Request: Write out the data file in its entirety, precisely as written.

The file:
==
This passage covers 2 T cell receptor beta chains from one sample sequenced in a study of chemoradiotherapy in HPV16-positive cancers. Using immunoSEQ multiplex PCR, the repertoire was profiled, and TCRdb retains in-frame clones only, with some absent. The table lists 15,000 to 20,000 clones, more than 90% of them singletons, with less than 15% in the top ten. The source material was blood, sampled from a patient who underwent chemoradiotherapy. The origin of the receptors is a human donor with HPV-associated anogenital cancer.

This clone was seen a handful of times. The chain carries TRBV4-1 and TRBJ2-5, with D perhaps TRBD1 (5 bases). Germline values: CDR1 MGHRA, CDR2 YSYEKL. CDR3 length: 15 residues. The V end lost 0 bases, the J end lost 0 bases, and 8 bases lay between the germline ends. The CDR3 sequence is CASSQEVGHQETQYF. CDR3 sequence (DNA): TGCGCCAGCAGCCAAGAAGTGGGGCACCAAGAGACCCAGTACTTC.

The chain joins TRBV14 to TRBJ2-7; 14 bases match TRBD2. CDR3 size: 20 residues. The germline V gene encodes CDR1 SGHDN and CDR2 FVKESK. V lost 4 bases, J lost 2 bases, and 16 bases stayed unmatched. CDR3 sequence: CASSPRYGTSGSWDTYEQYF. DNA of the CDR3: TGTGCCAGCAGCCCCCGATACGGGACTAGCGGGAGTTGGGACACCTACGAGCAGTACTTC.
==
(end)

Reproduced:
This passage covers 2 T cell receptor beta chains from one sample sequenced in a study of chemoradiotherapy in HPV16-positive cancers. Using immunoSEQ multiplex PCR, the repertoire was profiled, and TCRdb retains in-frame clones only, with some absent. The table lists 15,000 to 20,000 clones, more than 90% of them singletons, with less than 15% in the top ten. The source material was blood, sampled from a patient who underwent chemoradiotherapy. The origin of the receptors is a human donor with HPV-associated anogenital cancer.

This clone was seen a handful of times. The chain carries TRBV4-1 and TRBJ2-5, with D perhaps TRBD1 (5 bases). Germline values: CDR1 MGHRA, CDR2 YSYEKL. CDR3 length: 15 residues. The V end lost 0 bases, the J end lost 0 bases, and 8 bases lay between the germline ends. The CDR3 sequence is CASSQEVGHQETQYF. CDR3 sequence (DNA): TGCGCCAGCAGCCAAGAAGTGGGGCACCAAGAGACCCAGTACTTC.

The chain joins TRBV14 to TRBJ2-7; 14 bases match TRBD2. CDR3 size: 20 residues. The germline V gene encodes CDR1 SGHDN and CDR2 FVKESK. V lost 4 bases, J lost 2 bases, and 16 bases stayed unmatched. CDR3 sequence: CASSPRYGTSGSWDTYEQYF. DNA of the CDR3: TGTGCCAGCAGCCCCCGATACGGGACTAGCGGGAGTTGGGACACCTACGAGCAGTACTTC.